If you’re like most Americans, your budget includes donations to charities. You realize that churches, research groups, schools and organizations that help the needy serve important functions in our society, and you support them with your donations.
In 2010, the last year for which statistics are available, American taxpayers claimed deductions for $170.23 billion of charitable donations. That was up 7.7% from the $156.01 billion claimed for 2009.
Most of the reported donations, 81.2% or $138.24 billion, were cash donations. But the $32 billion of non-cash donations deserve a special mention. Non-cash donations can provide a special benefit to the donor: Most assets in this category are those that, if sold, would result in a capital gain and therefore taxes.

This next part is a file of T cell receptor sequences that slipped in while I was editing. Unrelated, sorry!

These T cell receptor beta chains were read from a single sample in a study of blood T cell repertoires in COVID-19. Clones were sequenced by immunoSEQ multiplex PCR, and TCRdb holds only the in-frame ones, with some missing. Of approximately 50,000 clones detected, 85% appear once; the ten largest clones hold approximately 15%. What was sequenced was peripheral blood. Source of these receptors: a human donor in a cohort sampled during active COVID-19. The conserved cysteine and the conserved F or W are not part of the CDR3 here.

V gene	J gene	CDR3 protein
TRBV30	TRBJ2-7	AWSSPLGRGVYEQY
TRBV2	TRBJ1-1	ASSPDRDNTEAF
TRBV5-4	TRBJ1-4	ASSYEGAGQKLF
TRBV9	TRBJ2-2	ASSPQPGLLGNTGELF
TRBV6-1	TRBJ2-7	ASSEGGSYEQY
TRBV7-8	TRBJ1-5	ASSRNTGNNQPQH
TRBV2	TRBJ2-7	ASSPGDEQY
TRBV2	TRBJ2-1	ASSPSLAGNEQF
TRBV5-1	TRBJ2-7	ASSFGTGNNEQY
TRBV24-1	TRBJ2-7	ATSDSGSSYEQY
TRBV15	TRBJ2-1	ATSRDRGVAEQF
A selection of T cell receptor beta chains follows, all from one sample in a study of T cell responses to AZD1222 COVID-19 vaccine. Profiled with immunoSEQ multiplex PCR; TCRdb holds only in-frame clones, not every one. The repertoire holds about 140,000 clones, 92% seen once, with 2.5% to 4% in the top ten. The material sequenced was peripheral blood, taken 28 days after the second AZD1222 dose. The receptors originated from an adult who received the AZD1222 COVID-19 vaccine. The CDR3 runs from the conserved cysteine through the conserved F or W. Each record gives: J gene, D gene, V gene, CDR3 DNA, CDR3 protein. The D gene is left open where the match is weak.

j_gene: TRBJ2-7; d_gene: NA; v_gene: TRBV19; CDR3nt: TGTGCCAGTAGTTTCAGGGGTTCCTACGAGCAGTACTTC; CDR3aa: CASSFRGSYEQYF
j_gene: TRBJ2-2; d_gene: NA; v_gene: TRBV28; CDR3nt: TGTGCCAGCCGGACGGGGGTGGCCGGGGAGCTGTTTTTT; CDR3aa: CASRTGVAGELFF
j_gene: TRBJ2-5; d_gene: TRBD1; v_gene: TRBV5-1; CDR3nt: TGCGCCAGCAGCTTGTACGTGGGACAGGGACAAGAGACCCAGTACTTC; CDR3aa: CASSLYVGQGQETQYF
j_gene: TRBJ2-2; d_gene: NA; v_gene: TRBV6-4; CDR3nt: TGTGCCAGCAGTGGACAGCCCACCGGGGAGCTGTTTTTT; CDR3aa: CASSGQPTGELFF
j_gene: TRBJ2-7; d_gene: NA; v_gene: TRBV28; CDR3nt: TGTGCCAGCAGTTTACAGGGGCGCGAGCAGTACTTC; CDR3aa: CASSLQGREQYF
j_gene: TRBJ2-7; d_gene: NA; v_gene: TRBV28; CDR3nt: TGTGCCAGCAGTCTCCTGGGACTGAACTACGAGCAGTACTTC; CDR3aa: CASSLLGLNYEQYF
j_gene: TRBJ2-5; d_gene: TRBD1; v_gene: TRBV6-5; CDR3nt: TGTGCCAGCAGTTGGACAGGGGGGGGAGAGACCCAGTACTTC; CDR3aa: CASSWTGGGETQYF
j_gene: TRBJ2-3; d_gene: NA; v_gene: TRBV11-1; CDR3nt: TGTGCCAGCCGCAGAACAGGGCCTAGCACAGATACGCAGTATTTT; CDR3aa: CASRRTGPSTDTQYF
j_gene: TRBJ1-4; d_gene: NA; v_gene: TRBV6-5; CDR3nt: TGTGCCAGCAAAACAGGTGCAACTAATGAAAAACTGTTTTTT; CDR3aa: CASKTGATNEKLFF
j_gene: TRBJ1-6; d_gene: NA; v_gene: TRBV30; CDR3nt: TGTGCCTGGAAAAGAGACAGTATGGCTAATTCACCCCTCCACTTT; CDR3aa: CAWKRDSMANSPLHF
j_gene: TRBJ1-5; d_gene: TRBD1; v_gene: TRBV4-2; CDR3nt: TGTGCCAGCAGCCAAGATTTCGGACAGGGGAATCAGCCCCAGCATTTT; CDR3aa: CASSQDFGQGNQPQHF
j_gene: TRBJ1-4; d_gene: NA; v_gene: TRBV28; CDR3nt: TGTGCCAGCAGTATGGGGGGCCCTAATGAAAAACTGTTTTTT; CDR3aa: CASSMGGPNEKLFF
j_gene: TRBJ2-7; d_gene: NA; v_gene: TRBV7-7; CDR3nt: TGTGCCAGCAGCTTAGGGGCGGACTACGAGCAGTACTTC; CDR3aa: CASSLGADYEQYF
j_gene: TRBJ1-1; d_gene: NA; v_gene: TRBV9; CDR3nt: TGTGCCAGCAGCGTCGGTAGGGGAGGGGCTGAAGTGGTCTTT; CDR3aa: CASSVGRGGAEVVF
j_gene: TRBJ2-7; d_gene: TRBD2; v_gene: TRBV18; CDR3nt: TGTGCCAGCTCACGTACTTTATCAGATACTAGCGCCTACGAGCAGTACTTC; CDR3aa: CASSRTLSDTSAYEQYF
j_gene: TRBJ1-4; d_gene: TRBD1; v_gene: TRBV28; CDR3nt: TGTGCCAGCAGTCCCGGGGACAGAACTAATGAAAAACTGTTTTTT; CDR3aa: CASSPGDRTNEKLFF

Income tax planning frequently involves postponement or avoidance of paying tax. By making a charitable donation of property that if sold would result in a long-term capital gain, a taxpayer can avoid paying taxes on that gain, yet take a deduction for the entire value of the property.
In its spring 2013 issue of Statics of Income Bulletin, the IRS reported the following charitable donations of non-cash property:
There are many special considerations that must be made before making non-cash charitable donations. Call one of our advisers if you’d like to discuss your particular situation.